Saturday, March 15, 2008

Slow Motion Collapse?

You know those videos of the implosion of a building that is being torn down, when they play them in slow mo? Well that's what I feel like I'm watching in economic news lately.

I read this in the NY Times today, after Bear Stearns needs to be propped up by the Fed: "there’s only so much the Fed — whose resources are limited, and whose mandate doesn’t extend to rescuing the whole financial system — can do when faced with what looks increasingly like one of history’s great financial crises."

Yikes, one of history's greatest financial crises? Yikes.

Apparently what happened yesterday and today was a modern version of a bank run. But these days, you don't see farmers and small businessmen lined up outside a local bank in a midwestern city, trying to get their cash out. It happens in virtual space, where no one can see the lines forming and the angry mob gathering.

So, if I understand this article correctly, what's happening now is that much of the bad debt of all the messed up mortgages on property that was appraised and sold far above its real-world value is now being taken on by the Federal Reserve Bank (in other words by the full faith and credit of the US government). The people who sold property which was inflated far beyond any realistic price have their money. The people who bought it will walk away. And who will be holding that empty bag?? Hmmm, that looks like us.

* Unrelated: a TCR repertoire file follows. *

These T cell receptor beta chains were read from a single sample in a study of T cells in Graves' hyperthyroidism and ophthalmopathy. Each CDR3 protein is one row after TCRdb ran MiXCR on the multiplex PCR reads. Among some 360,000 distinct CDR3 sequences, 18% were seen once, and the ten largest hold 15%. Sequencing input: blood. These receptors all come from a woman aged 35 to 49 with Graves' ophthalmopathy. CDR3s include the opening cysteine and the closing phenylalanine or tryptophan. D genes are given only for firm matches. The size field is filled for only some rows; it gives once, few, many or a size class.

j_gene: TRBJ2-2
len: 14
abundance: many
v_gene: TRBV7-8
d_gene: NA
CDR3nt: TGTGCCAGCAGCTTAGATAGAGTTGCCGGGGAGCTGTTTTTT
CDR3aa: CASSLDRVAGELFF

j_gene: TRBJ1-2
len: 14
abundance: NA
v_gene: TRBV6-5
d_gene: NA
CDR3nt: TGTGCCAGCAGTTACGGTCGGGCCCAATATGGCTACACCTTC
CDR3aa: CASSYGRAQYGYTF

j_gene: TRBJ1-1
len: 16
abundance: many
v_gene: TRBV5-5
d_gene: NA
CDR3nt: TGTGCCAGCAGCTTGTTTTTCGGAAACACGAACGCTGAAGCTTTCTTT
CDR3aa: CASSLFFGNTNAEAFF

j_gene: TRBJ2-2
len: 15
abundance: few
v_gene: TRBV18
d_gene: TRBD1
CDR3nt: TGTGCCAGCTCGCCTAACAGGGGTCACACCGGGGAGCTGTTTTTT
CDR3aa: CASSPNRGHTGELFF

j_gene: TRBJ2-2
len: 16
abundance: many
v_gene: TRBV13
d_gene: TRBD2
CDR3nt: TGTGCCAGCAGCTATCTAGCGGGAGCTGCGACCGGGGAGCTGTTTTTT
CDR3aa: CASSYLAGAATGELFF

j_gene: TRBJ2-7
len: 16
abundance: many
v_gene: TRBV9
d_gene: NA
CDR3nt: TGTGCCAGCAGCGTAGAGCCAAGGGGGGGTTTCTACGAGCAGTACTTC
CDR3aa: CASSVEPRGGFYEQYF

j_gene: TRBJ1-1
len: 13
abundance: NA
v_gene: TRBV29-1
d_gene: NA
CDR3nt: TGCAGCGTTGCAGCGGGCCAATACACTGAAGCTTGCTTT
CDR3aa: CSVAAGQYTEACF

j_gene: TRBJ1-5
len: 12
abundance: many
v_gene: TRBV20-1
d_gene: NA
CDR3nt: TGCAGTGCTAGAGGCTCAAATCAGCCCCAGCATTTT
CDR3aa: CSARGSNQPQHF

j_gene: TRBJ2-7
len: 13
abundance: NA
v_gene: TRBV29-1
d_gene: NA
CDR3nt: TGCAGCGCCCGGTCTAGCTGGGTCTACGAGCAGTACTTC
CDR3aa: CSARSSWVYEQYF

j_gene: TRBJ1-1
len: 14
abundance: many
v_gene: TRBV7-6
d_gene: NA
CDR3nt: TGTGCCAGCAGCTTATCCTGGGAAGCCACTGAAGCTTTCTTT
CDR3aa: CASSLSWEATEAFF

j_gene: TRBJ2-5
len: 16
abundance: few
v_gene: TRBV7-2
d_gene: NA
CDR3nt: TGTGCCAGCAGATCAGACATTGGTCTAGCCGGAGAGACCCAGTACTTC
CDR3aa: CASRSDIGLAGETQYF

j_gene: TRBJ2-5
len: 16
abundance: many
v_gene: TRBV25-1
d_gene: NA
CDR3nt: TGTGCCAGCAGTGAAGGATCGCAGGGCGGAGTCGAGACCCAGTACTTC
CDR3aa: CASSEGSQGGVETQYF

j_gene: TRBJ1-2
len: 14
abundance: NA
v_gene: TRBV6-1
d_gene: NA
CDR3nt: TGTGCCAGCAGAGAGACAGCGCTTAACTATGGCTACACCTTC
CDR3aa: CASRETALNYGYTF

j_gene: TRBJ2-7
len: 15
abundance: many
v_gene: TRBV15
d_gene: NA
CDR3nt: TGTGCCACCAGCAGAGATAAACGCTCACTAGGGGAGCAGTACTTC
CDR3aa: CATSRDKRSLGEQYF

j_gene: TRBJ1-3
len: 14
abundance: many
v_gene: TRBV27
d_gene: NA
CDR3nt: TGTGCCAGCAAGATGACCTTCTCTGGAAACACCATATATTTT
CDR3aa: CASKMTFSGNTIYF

The argument for free-market, anti-regulation, pro-business policies looks like it's circled around, right back to 1929. Except that in 1929, the government wasn't also simultaneously throwing money into a black hole overseas and calling it the Global War on Terror.

It strikes me that we've tried to run an economy on the cheap, on borrowing and debt and buying cheap stuff from overseas. A strong economy is built on things like educating more people (see GI Bill)and building infrastructure here at home that will last (see things like rural electrification, the interstate highway system, and all the bridges and schools and public works built in the post-war period, which we are now watching crumble to the ground while we blow things up overseas.) An educated population and a functioning infrastructure will lead to slow but steady increases in real productivity. Money borrowed against the equity in your home to finance a big screen tv manufactured in Asia will lead to....well, let's see where it leads.

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